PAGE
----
Perhaps it’s time to forgive Jay Leno.
That won’t be a problem for the legion of fans who never had an issue with him in the first place. Three years after being replaced on “The Tonight Show,” he continues to be one of comedy’s biggest draws, booking more than 200 gigs a year, including a stop in Minneapolis on May 13 to headline the PACER Center’s annual benefit.
But for those of us who grew up idolizing David Letterman, it’s tricky. We can’t stop picturing Leno without a black hat. The theory that he “stole” the show from his former friend has been thoroughly debunked, most recently in Jason Zinoman’s book “Letterman: The Last Giant of Late Night,” which effectively argues that Letterman’s real enemy was his own abrasive relationship with NBC brass and impossible demands by his agent.
Then there’s the fact that Leno temporarily returned to his late-night perch after ratings for Conan O’Brien’s “Tonight Show” and Leno’s own prime-time series had tanked. Some saw it as merely business; others saw it as the worst case of backstabbing since Brutus turned on Caesar.
Leno has always taken the higher road, at least publicly. He’s consistently said nice things about his “enemies,” even Jimmy Kimmel, who turned eviscerating his late-night peer into a part-time hobby.
“I think he’s a genuinely funny guy,” Leno said of Kimmel during a recent phone interview. “I thought he did a great job at the Academy Awards. I always thought we’d have a great relationship because we both come from the same blue-collar background. But it was one of those situations where people saw kindness as a weakness. I kind of got played on that one.”
On the subject of Letterman, he continues to be diplomatic.
“I always thought we were the flip side of each other,” he said. “I was a stand-up lucky enough to get a TV show and Dave was a broadcaster who was fortunate enough to do stand-up.”
As always, Leno was generous with his time on the phone and seemed genuinely at ease with life on the road rather than life in a Burbank, Calif., studio.
“I do miss doing the TV show, but at some point I shouldn’t have to know all of Jay Z’s music. It’s one thing to be talking to a supermodel when you’re 40 years old, but when you’re 66, it’s kind of creepy.”
Leno may sound loose and freewheeling in conversation, but it doesn’t take an hour on Google to realize that he’s also rehearsed. Most of his answers have popped up in numerous past interviews; he’ll start anecdotes by saying that they happened just the other day, when actually they seem to have taken place months earlier.
His act can also feel dated. While his “Tonight Show” monologues were freshened every evening with the help of writers, his live act leans heavily on time-tested material. While the new generation of comics tend to start over every 18 months, Leno stays loyal to what works.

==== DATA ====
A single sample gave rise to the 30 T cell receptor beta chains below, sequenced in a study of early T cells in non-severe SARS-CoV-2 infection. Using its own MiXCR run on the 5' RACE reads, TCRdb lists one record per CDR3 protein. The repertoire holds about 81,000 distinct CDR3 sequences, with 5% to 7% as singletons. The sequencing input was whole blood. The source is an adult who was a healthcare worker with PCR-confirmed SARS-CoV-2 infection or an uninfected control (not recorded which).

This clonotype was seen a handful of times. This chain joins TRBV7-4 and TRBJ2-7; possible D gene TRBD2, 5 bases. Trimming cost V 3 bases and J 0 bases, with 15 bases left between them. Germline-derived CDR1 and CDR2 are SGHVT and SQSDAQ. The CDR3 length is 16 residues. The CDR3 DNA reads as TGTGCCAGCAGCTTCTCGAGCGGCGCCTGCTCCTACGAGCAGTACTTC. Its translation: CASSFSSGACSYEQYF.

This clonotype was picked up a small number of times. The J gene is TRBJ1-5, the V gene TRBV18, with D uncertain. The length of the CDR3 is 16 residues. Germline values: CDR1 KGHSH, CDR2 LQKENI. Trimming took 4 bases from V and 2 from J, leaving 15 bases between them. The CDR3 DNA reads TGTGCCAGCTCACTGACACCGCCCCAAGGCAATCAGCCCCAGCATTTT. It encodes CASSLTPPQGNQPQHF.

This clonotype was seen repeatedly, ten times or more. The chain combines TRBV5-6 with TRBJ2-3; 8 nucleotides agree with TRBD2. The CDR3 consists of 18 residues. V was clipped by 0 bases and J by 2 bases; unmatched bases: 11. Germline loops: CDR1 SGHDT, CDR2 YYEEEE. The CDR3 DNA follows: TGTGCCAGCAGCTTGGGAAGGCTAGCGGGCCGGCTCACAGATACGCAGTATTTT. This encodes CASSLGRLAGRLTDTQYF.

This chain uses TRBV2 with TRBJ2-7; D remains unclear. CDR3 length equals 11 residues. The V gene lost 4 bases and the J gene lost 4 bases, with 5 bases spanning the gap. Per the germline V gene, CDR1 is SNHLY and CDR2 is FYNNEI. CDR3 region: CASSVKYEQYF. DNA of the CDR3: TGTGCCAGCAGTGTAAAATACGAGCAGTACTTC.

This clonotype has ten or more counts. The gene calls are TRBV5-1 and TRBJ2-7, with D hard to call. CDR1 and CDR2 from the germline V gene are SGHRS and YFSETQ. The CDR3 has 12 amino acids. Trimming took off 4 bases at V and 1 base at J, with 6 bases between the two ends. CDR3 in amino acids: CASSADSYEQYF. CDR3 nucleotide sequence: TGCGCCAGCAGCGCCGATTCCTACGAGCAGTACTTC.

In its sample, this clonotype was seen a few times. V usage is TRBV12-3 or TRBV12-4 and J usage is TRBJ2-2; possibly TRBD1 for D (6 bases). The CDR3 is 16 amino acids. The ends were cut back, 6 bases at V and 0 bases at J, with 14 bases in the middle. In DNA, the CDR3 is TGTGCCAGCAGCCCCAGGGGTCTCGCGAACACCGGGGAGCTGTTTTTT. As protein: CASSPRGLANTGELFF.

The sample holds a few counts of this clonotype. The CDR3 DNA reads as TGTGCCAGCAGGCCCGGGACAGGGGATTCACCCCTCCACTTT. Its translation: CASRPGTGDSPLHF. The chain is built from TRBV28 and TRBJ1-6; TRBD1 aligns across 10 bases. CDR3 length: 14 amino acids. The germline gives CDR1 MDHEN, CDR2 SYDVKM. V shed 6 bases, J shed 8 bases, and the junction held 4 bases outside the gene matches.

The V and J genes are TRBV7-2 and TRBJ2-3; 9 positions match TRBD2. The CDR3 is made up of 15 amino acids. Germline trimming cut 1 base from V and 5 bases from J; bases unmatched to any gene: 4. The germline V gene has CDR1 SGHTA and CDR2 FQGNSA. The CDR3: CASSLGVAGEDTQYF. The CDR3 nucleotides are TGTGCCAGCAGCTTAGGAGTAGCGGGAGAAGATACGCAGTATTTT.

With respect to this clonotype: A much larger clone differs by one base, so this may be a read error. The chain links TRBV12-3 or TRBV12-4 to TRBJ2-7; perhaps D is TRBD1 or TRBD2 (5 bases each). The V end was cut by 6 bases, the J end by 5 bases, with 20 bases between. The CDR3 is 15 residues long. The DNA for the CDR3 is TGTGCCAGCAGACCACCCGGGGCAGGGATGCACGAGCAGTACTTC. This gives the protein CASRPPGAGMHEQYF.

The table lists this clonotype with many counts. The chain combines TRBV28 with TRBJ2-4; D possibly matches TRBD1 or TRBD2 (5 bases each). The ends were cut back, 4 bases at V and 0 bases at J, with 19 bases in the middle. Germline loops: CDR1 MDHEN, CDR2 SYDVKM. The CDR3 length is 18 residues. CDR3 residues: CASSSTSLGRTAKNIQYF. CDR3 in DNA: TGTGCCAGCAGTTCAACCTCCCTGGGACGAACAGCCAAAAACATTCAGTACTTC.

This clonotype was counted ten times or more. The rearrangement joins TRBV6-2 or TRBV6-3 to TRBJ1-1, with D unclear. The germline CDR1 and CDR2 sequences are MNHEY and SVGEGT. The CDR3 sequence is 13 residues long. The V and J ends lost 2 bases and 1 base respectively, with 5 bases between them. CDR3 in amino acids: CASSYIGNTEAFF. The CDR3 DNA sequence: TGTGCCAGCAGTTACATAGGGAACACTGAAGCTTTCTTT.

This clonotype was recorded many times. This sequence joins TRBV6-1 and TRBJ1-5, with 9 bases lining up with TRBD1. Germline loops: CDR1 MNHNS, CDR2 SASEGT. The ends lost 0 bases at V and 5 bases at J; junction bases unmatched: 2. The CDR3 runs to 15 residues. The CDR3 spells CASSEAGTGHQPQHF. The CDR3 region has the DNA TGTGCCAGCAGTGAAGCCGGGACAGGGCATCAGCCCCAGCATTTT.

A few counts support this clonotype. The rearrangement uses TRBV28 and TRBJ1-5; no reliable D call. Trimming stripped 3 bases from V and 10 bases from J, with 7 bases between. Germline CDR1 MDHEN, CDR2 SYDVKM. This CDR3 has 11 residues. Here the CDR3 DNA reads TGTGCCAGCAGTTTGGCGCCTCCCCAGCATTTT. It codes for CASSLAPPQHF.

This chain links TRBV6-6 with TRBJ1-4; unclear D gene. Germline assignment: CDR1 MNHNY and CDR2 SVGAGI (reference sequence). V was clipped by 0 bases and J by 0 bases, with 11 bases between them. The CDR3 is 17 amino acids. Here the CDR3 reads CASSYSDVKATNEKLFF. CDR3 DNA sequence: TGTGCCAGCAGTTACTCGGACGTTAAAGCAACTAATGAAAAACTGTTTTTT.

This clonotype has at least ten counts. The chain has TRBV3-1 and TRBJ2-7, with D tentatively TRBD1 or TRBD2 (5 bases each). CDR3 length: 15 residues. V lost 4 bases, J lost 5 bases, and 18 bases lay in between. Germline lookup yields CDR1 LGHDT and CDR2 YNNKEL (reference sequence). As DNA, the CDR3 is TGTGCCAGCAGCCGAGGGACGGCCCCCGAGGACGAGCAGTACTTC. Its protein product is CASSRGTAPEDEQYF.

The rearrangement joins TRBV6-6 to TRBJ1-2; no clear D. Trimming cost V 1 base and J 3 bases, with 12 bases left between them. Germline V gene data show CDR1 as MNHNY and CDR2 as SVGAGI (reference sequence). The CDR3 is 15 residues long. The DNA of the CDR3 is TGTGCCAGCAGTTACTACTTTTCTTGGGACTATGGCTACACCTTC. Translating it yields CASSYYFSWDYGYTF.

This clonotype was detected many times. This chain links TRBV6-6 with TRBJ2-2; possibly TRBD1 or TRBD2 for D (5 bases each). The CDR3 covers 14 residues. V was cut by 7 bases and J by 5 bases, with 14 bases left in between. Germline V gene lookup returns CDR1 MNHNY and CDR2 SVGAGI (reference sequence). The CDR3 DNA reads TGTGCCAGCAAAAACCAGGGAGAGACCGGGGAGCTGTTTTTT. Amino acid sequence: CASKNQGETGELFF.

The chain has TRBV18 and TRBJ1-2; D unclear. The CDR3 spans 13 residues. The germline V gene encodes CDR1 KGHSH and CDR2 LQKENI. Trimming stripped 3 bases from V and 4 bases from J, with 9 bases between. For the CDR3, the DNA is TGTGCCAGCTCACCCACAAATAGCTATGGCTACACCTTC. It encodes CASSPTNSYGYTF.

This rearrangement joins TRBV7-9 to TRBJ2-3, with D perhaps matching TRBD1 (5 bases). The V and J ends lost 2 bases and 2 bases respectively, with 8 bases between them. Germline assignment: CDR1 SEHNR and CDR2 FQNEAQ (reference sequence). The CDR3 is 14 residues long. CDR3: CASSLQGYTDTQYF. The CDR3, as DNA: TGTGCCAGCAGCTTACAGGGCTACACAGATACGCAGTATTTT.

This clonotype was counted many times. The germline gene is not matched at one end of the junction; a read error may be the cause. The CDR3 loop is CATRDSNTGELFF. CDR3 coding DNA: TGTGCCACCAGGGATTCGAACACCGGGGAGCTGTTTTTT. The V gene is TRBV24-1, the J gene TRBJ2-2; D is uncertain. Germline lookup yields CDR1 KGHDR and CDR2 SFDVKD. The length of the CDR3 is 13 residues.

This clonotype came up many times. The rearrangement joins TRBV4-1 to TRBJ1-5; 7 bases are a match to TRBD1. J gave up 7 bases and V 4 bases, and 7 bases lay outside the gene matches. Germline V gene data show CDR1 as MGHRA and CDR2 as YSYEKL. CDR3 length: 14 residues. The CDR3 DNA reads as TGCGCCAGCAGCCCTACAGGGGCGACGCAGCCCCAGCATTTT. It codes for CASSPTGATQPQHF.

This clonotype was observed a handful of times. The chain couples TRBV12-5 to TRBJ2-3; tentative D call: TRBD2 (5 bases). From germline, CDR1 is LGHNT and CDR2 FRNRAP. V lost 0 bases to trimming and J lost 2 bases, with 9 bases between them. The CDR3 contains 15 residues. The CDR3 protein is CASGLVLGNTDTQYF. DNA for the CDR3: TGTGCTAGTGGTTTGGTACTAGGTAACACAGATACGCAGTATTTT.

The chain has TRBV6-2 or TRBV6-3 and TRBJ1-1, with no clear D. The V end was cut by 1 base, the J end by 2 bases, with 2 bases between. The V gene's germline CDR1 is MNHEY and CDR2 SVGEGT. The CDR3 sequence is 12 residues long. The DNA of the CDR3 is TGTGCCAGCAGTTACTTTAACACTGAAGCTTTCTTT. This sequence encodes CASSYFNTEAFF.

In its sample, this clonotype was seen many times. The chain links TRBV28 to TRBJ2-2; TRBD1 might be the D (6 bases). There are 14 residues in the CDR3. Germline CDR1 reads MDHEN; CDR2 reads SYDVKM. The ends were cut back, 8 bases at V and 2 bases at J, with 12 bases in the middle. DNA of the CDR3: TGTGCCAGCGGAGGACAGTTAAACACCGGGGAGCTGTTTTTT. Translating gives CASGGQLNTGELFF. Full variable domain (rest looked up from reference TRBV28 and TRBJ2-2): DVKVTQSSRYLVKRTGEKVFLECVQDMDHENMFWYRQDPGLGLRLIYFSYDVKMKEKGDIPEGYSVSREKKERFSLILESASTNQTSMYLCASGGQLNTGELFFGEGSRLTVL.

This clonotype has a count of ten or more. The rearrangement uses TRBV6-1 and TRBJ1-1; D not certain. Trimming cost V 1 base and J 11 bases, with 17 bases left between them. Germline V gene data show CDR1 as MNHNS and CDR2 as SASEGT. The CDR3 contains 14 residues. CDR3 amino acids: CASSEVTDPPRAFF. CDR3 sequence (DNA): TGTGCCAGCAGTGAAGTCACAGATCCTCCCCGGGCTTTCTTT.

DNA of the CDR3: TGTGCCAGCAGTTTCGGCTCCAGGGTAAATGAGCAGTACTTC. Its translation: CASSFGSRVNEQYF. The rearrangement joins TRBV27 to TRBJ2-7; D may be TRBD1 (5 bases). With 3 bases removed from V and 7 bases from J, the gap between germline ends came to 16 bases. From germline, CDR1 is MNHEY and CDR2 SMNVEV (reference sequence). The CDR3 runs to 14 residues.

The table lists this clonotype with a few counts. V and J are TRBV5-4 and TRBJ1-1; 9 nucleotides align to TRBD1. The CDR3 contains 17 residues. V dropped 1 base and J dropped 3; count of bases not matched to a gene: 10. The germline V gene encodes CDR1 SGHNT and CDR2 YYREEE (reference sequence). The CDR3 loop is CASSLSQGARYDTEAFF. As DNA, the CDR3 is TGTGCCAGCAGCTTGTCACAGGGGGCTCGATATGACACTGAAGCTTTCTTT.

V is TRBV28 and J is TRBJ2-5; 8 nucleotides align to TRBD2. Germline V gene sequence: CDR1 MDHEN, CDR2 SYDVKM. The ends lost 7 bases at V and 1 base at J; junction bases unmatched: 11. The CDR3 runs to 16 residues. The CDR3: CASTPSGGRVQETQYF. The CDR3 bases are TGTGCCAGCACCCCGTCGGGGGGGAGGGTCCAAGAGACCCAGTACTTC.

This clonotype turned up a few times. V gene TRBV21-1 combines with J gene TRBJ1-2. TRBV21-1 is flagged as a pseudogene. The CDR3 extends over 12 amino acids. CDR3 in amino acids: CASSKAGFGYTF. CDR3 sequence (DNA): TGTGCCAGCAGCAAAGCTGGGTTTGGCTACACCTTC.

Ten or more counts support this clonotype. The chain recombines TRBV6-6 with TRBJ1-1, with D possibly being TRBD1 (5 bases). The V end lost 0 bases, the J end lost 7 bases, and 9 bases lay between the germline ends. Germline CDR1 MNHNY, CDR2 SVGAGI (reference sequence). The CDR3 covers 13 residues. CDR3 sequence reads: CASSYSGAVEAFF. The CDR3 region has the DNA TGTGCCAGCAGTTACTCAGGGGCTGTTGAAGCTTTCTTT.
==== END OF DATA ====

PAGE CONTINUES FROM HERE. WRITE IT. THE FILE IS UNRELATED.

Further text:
One gets the sense he’d still be riffing off his mother trying to operate the VHS recorder if he could get away with it.
“Jerry Seinfeld and I kind of agree on this,” Leno said. “You do an hour of proven material for every three new minutes. If those work, you move them up to the middle or the top. You do have evergreens. If you do a Netflix special, you’ve got to do all new stuff next time you’re on the road because they’ve heard that stuff. I don’t do those specials. I would rather get paid piecemeal and keep polishing the act.”
That’s a reasonable approach. Maybe too reasonable. Leno likes to stick to the script, both on stage and in interviews. When I asked him to name an up-and-coming comic that impresses him, he offered up Kathleen Madigan, a well-established talent whose first CD came out in 1998. When I mentioned how much fun it would be to see Leno, Letterman, Kimmel and O’Brien do a special concert together, he notes that group performances sound good in theory, but don’t really work in practice.
Uh, OK. But that sort of misses the point.
Want to get even more frustrated? Go to YouTube and check out one of Leno’s appearances on Letterman’s old NBC show “Late Night.” You’ll meet a nearly unrecognizable ball of fire who practically bounds on stage with a meatball sandwich, a copy of TV Guide and a chip on his shoulder.
He was unpredictable, brash, annoyed — and hilarious.
Those of us who have a grudge against Leno are probably more nostalgic for the old Leno than we are bitter over the current one. It’s not that he’s lost his talent; it’s that he’s lost his edge.
That may be disappointing, but it’s not a sin.